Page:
What It Takes to Put Christ On Ice

The article started off strong.
"The New Testament story describes Jesus walking on water in the Sea of Galilee but according to a study led by Florida State University Professor of Oceanography Doron Nof, it's more likely that he walked on an isolated patch of floating ice."
In an effort to dispel the ancient "myth" of the walking-on-water account, a team of scientists has done research on what is known as "springs ice". When a salty spring flows into a freshwater lake, the heavier saltwater sinks to the bottom, creating a temperature imbalance that can lead to ice formation above the saltwater. This only occurs in calm water when the air temperature is at or near freezing. These scientists have decided that since Jesus "couldn't" have really been walking on water, he must have been walking on ice that happened to form just at the right time for this to occur. They say that the chances of this happening today in the Sea of Galilee are about "once in 10,000 years" but that the odds "might" have been higher around two thousand years ago during a "prevailing climate" - whatever that means. I will post my opinion on this startling new piece of "evidence" soon. For now, I am asking my readers to contribute their views via comment. Perhaps we can get some controversy here! To see the original article, go to www.physorg.com. In Him, David S. MacMillan III


Soldier of ONE said...

Wow, that's pretty sad. It's amazing what people will try to come up with to avoid the reality of Christ, isn't it?

Incidentally, I like your sub-header. Is that by any chance from Brad Stine?

thepatriot15 said...

Very interesting... but no matter what theory they come up with about Jesus walking on water, how are they going to explain turning the water into wine, or raising people from the dead? Hmmm... that will be a hard one!

Anonymous said...

Pretty stupid, but I think the idea is so outrageous that most people are either going to
1) Think it's true because they're already Christians.
2) Say the Bible is false.
3) Ignore everything in the first place.

Nobody besides this professor would actually believe that Jesus used ice...

Unconformed said...

"calm water"

David Ketter said...

Hehe...my kinda thing.

In order to make the case, let's refer to the original story, shown in John 6:16-21:

When evening came, his disciples went down to the sea, got into a boat, and started across the sea to Capernaum. It was now dark, and Jesus had not yet come to them. The sea became rough because a strong wind was blowing. When they had rowed about three or four miles, they saw Jesus walking on the sea and coming near the boat, and they were frightened. But he said to them, "It is I; do not be afraid." Then they were glad to take him into the boat, and immediately the boat was at the land to which they were going.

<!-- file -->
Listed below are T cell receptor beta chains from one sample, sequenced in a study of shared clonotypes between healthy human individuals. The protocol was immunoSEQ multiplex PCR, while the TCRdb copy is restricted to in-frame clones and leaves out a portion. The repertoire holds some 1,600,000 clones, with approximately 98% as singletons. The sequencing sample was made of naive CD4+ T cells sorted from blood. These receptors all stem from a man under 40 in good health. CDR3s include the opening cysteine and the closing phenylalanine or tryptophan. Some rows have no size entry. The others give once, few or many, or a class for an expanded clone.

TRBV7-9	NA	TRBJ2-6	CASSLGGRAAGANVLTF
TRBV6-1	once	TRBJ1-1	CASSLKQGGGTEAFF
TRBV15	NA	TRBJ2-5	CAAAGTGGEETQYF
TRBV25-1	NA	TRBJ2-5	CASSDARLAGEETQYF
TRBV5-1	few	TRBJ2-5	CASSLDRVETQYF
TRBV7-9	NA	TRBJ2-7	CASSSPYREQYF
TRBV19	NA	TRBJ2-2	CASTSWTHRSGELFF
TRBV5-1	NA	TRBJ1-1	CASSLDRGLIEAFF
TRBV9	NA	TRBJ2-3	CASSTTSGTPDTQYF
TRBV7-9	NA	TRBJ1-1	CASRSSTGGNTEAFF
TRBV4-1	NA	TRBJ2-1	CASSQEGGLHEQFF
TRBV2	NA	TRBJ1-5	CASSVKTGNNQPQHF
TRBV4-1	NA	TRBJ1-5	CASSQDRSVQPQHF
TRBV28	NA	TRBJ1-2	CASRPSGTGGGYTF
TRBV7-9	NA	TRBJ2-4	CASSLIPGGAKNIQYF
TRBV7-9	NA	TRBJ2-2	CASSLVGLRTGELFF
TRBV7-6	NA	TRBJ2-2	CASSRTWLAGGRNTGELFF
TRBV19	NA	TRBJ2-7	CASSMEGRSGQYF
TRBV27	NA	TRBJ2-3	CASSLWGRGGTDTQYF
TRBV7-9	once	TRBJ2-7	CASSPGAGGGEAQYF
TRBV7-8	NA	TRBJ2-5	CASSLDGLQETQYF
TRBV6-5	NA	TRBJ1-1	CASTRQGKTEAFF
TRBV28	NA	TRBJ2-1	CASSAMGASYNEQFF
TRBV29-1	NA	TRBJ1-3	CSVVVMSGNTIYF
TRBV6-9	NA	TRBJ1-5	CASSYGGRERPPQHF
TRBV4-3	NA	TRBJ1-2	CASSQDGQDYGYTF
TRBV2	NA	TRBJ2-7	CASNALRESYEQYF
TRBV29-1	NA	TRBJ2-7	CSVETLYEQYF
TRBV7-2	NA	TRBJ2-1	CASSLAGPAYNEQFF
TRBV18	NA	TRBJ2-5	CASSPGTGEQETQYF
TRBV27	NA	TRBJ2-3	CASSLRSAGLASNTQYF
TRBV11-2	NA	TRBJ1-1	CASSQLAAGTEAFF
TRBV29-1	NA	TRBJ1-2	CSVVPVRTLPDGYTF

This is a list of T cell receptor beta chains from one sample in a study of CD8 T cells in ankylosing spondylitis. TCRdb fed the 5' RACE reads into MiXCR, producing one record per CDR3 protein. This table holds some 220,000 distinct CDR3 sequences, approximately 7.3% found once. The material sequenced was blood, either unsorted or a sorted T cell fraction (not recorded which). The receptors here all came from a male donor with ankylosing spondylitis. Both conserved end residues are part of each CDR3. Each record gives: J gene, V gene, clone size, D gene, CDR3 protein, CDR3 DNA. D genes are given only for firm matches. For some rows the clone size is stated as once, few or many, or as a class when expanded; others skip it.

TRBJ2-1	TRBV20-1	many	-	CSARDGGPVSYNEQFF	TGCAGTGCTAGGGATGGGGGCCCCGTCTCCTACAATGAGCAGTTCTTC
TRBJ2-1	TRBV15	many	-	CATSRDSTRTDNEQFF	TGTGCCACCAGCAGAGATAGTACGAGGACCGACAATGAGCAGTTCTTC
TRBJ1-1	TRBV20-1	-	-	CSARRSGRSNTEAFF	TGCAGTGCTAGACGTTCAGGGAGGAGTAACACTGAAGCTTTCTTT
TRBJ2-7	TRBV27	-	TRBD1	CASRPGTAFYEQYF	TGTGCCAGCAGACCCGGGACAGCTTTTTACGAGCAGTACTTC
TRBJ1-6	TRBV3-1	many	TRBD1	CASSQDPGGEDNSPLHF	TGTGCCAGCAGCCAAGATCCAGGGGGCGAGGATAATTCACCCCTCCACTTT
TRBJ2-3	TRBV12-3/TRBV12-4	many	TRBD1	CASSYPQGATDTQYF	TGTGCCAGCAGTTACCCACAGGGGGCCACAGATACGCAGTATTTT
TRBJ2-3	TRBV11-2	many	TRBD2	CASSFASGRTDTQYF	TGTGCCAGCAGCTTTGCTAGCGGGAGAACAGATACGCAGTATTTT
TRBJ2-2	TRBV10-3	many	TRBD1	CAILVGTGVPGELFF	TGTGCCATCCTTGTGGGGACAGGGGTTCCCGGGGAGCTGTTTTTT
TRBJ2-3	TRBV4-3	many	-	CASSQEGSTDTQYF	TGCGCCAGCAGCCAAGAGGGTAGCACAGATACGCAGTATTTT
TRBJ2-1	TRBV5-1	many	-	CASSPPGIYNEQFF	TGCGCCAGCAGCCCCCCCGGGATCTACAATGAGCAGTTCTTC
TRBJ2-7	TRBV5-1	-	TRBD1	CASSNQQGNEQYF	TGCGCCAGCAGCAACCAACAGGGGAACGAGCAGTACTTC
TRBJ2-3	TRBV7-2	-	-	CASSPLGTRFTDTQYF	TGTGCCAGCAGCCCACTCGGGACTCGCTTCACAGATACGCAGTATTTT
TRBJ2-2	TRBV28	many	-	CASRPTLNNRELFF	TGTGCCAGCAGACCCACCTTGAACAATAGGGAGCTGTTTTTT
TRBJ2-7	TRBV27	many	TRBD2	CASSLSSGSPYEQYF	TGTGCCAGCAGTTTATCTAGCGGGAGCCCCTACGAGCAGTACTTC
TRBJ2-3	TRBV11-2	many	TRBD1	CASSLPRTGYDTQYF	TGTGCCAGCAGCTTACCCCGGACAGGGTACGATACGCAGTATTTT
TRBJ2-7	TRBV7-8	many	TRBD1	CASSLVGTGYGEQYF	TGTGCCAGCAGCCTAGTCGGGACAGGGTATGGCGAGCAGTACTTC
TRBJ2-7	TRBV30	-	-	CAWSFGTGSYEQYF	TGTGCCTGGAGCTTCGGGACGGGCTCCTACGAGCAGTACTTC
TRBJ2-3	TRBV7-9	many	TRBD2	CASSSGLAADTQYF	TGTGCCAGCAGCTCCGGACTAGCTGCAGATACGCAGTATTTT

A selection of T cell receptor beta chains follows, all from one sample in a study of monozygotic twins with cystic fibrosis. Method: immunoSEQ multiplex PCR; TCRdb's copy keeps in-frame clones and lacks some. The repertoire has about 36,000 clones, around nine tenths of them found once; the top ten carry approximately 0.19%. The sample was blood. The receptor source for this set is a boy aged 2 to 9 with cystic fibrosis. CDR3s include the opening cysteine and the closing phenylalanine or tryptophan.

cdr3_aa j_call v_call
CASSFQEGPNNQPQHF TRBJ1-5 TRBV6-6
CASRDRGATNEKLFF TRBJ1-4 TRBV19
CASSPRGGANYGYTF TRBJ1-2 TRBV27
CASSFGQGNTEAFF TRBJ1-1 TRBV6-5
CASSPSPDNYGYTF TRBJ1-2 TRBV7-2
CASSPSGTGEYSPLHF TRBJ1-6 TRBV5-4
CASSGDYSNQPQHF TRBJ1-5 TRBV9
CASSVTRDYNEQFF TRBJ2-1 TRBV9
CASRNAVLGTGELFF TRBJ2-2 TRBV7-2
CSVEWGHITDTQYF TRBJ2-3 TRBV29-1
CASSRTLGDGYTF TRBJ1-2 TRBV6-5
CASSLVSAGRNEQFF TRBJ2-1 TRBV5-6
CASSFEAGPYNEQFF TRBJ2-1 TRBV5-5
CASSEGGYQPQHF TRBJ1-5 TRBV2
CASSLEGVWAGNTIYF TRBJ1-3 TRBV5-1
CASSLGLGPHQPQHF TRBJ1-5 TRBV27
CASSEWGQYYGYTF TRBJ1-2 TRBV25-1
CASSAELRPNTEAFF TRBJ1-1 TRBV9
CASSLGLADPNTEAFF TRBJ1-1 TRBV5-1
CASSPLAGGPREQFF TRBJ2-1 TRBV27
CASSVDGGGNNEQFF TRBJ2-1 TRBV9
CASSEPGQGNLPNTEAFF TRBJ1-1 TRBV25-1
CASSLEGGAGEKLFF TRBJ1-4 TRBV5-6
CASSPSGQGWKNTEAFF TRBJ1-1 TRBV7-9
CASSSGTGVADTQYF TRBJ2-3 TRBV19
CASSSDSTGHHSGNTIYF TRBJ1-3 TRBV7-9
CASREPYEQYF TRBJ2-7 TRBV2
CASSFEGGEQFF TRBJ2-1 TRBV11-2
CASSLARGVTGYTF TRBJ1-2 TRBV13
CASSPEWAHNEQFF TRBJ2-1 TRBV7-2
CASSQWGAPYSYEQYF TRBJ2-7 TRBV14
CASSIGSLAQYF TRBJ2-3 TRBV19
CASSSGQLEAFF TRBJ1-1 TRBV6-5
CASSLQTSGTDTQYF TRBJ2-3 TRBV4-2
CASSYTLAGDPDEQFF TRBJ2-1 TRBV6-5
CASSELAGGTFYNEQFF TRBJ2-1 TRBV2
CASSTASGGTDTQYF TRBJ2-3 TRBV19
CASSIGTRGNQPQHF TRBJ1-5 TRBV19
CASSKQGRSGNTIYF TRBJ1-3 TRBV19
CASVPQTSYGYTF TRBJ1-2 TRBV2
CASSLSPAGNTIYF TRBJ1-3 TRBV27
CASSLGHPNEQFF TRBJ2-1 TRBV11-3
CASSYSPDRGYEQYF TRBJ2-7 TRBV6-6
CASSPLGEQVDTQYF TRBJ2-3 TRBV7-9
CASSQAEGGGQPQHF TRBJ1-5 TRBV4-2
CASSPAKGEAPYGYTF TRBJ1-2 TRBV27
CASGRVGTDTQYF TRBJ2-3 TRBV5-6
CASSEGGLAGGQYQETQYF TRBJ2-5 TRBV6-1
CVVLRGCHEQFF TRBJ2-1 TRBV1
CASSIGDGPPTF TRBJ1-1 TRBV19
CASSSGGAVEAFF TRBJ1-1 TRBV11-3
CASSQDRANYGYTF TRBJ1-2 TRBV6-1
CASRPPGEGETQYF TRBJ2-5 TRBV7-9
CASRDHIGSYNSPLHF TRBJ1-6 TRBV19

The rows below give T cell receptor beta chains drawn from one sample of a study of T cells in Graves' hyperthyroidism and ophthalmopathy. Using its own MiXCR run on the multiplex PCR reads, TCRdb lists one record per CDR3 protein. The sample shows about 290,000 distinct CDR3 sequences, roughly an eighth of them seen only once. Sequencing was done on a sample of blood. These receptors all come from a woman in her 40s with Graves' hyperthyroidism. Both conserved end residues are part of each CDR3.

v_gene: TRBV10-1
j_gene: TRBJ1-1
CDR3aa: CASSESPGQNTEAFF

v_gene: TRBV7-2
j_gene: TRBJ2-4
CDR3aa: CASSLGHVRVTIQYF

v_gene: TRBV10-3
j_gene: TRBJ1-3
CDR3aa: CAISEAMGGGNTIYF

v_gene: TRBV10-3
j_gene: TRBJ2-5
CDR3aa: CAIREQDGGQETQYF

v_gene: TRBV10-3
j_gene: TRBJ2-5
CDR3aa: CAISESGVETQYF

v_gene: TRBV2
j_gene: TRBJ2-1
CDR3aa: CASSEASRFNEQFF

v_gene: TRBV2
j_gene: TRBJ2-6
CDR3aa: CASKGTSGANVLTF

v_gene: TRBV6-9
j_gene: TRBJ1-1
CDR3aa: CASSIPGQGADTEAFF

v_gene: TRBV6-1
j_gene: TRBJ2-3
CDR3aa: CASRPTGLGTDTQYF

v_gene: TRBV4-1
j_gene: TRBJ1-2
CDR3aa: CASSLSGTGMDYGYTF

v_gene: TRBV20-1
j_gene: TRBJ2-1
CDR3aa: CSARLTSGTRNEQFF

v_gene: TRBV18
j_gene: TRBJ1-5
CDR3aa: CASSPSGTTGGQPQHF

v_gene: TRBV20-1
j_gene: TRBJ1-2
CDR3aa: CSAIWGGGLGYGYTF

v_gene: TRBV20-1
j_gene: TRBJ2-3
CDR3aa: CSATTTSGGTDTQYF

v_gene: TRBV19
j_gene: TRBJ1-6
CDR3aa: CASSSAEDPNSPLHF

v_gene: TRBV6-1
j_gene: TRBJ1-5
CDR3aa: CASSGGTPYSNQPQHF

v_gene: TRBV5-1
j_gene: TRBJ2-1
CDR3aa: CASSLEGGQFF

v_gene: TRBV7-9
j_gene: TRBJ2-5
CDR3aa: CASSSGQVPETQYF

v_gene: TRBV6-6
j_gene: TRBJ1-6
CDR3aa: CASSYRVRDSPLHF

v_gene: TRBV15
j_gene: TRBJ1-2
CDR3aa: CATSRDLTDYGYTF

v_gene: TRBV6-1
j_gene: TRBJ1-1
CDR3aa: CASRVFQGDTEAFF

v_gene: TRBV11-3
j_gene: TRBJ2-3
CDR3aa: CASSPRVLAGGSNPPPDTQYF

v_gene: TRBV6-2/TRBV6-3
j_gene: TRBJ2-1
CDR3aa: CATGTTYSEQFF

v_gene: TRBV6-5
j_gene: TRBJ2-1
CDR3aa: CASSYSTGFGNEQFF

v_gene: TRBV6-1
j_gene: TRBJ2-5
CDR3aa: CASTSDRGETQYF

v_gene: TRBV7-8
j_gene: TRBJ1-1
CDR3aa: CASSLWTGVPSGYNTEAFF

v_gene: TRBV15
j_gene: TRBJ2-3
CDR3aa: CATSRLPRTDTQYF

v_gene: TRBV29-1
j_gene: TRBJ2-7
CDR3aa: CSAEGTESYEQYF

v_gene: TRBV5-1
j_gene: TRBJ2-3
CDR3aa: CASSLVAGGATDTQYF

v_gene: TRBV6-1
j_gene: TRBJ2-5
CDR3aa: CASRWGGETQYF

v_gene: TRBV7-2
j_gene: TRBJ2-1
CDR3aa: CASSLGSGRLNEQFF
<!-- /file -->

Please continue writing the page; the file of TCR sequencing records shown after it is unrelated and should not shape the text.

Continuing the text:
In this passage alone, we see the key evidence aqainst the ice-theory: "The sea became rough because a strong wind was blowing." Also, we can see that this ice is affected, in part, by depth. According to John 6, "they had rowed about three or four miles [out]."

So, really, it's futile to believe this idea. A more detailed account (of the same event) in Matthew 15, states:

And Peter answered him, "Lord, if it is you, command me to come to you on the water." He said, "Come." So Peter got out of the boat and walked on the water and came to Jesus. But when he saw the wind,[d] he was afraid, and beginning to sink he cried out, "Lord, save me." Jesus immediately reached out his hand and took hold of him, saying to him, "O you of little faith, why did you doubt?" And when they got into the boat, the wind ceased. And those in the boat worshiped him, saying, "Truly you are the Son of God."

Here, again, we have more evidence against it. Peter steps out (in faith) and seeing the wind (again, no calm water), he loses his faith and begins to sink. Jesus, coming to the same spot, pulls him up onto the surface of the water once more and helps him to the boat. The point in this? In order for the ice-theory to work, Jesus would have to be quite a manipulator of ice to move it around like that. But consider the evidence:

1) The water was rough
2) The wind was raging
3) The weather was warm enough for crowds to spend the day by him (read the first portions of Matthew 15 and John 6 and you'll find Jesus had been teaching the whole day prior).
4) Jesus was walking 3 or 4 miles out on the Sea of Galilee.
5) Peter was sinking.

Biblically speaking (and that's not taking the science into account because THAT is not my area of expertise), there is no grounding for this ice-theory in the Christian life.